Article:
2017 – Application of Risk Assessment to an Emergency Levee Design in an Urban Environment

Petros Armenis, Malcolm Barker, Peter Christensen, Graham Harrington

The Canterbury Earthquake Sequence in September 2010 and February 2011 caused large areas of land to change by differing amounts throughout Christchurch, New Zealand. Land levels fell by more than 300 mm in some areas. This increased flood risk in the tidal reaches of the Avon River. Urgent repairs were completed with the objective to restore the tidal river defences to a crest level equivalent to a 1% AEP tide level. This work needed to be completed prior to impeding spring tides.

The levees will be required for up to 20 years and then probably be rebuilt on a new alignment. To better understand the risks associated with the ongoing reliance of the levees for flood protection in the interim, a risk assessment was undertaken using conventional Australian National Committee on Large Dams (ANCOLD) practices and levee design procedures. Careful consideration was made to the performance of the existing levees under seismic, flood and tidal loading from which the societal and individual risk profiles were derived. The work included the following:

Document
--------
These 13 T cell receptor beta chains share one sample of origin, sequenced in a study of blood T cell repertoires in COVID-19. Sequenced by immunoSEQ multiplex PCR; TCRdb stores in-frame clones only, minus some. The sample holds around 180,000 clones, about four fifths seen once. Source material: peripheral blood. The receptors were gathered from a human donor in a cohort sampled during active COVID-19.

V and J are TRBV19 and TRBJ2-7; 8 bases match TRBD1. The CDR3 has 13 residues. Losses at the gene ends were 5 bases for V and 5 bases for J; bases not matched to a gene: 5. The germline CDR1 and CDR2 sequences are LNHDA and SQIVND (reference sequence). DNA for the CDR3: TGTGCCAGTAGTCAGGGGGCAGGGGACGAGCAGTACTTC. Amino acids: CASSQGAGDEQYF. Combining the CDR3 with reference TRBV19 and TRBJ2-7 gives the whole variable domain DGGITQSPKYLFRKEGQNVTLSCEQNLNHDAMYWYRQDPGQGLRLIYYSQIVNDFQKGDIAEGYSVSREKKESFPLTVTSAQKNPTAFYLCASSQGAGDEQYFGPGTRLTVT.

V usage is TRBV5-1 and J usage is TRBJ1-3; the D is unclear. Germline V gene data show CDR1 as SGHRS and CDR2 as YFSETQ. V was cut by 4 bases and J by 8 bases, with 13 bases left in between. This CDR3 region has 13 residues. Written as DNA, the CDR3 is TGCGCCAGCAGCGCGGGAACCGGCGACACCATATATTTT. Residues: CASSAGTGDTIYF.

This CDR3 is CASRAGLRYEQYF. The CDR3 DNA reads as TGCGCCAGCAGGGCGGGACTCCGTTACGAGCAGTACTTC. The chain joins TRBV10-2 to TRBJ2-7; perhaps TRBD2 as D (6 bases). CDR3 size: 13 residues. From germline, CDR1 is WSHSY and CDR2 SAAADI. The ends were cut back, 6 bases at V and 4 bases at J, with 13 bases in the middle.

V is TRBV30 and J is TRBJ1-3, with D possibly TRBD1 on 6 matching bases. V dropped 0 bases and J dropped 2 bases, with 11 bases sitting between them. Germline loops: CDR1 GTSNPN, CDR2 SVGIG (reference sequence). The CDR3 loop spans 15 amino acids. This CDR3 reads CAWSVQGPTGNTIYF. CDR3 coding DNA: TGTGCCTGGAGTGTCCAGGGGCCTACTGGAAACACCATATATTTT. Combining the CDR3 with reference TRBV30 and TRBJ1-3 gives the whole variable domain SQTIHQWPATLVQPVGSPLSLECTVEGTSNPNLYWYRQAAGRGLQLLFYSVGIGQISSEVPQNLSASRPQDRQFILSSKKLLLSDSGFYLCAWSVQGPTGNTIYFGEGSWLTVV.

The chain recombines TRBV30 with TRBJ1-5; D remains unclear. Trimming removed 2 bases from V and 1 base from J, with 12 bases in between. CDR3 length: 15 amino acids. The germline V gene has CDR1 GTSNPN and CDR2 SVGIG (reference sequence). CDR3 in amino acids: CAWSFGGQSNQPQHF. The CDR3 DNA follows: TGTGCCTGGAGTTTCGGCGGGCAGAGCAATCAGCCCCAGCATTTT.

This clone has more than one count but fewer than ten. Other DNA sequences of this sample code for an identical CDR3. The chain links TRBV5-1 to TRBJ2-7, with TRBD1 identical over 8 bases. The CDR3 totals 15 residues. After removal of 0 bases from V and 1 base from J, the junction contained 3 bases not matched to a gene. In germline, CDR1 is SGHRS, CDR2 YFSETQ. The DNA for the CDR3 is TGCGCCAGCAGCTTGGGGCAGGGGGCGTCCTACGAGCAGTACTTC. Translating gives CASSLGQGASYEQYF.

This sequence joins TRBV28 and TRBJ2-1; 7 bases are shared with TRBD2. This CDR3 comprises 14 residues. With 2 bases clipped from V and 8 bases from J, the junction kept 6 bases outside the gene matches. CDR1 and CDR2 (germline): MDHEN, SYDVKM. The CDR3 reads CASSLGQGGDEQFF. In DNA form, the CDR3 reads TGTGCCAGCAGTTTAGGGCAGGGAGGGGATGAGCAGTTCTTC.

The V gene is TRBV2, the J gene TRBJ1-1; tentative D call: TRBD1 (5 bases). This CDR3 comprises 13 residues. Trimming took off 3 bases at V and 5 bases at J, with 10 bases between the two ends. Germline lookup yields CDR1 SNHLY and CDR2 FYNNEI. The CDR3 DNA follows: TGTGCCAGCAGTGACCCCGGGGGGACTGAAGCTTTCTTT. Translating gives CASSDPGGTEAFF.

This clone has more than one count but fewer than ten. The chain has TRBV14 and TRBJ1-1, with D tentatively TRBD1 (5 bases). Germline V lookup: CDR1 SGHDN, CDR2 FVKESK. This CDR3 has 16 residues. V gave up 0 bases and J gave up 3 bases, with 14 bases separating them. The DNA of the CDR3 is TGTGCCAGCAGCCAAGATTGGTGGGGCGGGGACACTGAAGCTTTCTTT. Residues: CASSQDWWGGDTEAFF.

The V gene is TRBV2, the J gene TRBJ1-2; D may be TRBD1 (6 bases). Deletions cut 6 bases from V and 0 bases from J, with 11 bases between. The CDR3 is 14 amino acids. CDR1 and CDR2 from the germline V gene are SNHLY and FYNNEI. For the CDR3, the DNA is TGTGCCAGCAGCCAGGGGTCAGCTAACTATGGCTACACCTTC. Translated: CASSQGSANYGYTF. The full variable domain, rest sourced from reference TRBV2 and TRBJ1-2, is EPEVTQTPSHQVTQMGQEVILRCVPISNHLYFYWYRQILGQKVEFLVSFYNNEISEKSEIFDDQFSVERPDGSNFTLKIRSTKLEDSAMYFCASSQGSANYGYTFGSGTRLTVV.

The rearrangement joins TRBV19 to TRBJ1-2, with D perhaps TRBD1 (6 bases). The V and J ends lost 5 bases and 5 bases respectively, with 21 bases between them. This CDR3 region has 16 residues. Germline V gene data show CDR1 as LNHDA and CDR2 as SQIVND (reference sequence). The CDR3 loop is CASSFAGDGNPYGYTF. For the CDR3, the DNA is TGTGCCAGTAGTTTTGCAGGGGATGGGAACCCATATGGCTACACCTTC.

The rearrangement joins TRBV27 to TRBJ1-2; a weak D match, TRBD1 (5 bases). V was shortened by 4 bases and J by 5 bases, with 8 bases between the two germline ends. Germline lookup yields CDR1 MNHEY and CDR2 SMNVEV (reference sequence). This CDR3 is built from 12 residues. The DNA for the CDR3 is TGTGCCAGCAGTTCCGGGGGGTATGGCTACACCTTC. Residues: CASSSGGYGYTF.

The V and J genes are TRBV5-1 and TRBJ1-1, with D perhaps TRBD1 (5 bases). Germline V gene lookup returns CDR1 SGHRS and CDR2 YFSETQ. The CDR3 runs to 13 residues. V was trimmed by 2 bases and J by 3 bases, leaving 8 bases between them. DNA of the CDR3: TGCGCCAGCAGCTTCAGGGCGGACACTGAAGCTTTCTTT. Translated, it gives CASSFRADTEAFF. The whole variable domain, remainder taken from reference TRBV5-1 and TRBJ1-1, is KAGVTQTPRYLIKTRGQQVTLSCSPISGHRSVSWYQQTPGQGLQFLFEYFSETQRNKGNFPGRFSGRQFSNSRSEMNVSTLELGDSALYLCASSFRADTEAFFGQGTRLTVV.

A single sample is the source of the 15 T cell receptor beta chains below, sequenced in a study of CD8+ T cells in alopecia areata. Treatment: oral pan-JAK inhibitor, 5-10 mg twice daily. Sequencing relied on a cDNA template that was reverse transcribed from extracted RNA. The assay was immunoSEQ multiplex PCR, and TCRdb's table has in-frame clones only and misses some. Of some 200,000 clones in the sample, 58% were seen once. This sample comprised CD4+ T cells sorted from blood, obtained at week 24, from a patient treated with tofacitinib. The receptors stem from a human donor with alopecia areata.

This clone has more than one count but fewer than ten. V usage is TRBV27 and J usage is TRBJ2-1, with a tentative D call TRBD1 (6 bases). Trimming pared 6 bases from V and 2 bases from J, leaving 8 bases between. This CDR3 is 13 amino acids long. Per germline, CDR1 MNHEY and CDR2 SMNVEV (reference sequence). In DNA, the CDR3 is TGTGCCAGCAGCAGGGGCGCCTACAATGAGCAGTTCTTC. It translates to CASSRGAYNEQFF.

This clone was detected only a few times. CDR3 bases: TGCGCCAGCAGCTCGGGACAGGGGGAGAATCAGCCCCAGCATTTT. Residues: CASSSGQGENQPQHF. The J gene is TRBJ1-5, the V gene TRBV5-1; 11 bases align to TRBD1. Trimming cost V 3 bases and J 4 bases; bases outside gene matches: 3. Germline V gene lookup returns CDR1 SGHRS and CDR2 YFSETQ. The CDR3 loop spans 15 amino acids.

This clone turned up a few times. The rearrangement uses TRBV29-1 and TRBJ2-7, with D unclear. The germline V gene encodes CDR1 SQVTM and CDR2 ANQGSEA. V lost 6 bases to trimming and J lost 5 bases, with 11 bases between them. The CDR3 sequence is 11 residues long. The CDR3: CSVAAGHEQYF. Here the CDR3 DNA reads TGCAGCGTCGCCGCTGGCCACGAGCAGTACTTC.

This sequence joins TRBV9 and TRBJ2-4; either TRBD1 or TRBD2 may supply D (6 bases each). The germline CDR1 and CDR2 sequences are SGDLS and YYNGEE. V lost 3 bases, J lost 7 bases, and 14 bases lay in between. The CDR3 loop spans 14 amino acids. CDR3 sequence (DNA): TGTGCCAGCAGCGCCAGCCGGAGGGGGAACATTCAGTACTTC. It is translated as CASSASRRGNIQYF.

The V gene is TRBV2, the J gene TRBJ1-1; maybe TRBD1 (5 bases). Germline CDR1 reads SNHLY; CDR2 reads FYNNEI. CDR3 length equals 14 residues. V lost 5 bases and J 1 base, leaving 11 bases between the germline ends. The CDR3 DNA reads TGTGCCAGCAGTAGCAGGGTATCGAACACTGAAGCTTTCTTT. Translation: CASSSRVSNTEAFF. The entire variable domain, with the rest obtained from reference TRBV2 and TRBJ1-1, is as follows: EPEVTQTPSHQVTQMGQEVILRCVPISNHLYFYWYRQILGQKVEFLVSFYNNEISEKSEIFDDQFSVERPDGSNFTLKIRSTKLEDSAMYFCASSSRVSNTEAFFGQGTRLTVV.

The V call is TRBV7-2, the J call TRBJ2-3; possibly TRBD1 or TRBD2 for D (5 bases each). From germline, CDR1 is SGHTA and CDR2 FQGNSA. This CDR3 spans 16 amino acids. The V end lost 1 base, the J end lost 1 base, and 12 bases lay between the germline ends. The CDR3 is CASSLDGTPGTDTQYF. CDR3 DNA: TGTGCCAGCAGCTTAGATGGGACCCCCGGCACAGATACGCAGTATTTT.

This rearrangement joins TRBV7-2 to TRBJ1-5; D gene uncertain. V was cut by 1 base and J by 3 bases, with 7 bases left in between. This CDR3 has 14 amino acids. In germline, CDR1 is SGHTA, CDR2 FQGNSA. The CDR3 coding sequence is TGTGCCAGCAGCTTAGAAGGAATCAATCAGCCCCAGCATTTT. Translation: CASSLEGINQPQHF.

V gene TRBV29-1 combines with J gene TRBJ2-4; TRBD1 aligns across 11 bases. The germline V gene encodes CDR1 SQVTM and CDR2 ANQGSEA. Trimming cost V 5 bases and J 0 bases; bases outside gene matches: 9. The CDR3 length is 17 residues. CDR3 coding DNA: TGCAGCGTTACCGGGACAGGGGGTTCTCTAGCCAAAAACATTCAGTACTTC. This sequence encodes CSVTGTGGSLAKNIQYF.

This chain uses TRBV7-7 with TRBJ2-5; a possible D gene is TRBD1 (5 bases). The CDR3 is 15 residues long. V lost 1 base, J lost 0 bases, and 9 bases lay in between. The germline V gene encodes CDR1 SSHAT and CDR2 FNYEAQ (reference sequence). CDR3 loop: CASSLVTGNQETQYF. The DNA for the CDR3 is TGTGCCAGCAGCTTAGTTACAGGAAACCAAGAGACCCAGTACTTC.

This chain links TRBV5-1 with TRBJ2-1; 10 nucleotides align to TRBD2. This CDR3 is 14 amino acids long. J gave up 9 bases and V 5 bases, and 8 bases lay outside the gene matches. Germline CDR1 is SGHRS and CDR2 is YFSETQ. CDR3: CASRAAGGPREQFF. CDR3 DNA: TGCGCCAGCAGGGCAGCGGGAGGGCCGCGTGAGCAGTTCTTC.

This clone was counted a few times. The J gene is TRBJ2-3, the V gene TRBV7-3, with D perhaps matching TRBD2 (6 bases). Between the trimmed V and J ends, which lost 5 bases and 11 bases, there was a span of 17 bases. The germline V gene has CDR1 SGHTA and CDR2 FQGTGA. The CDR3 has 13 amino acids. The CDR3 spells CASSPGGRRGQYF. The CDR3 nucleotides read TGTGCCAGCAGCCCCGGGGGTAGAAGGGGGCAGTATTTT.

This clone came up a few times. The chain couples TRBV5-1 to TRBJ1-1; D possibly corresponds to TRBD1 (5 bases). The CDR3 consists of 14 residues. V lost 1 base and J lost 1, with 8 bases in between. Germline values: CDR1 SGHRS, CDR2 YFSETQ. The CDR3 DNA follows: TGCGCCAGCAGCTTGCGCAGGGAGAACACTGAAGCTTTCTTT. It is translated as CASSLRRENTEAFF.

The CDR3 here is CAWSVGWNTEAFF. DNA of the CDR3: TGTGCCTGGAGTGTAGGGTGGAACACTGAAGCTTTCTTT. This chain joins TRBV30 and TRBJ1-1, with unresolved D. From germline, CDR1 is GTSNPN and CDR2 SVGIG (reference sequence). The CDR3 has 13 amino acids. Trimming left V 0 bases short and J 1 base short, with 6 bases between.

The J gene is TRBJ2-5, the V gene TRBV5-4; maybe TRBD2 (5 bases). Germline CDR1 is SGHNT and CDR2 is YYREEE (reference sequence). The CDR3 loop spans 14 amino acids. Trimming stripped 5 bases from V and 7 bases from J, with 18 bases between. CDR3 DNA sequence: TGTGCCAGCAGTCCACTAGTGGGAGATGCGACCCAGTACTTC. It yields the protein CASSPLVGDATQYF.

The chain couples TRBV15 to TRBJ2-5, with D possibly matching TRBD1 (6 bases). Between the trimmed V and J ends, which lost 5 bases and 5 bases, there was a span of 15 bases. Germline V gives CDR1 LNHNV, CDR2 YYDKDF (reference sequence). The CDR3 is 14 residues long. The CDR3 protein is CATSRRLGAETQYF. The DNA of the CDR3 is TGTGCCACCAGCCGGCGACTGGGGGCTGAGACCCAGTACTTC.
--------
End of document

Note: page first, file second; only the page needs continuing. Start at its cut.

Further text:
1. The identification of critical sections along both sides of the 11 km levee river alignment through consideration of the foundation and embankment construction
  2. Combining seismic events with tides and flood events with tides using levee lifetimes of 1, 5, 10 and 20 years
  3. Consideration of overtopping failure and piping through the levee embankment, foundation or tree roots and narrowed embankment sections owing to trees being blown over
  4. Application of the International Levee handbook (CIRIA 2013) and the “Piping Toolbox” (USACEet al 2008
  5. Evaluation of risk reduction with upgrade options

This paper will present the levee design and the process applied for the analysis of the levee and the upgrade options selection

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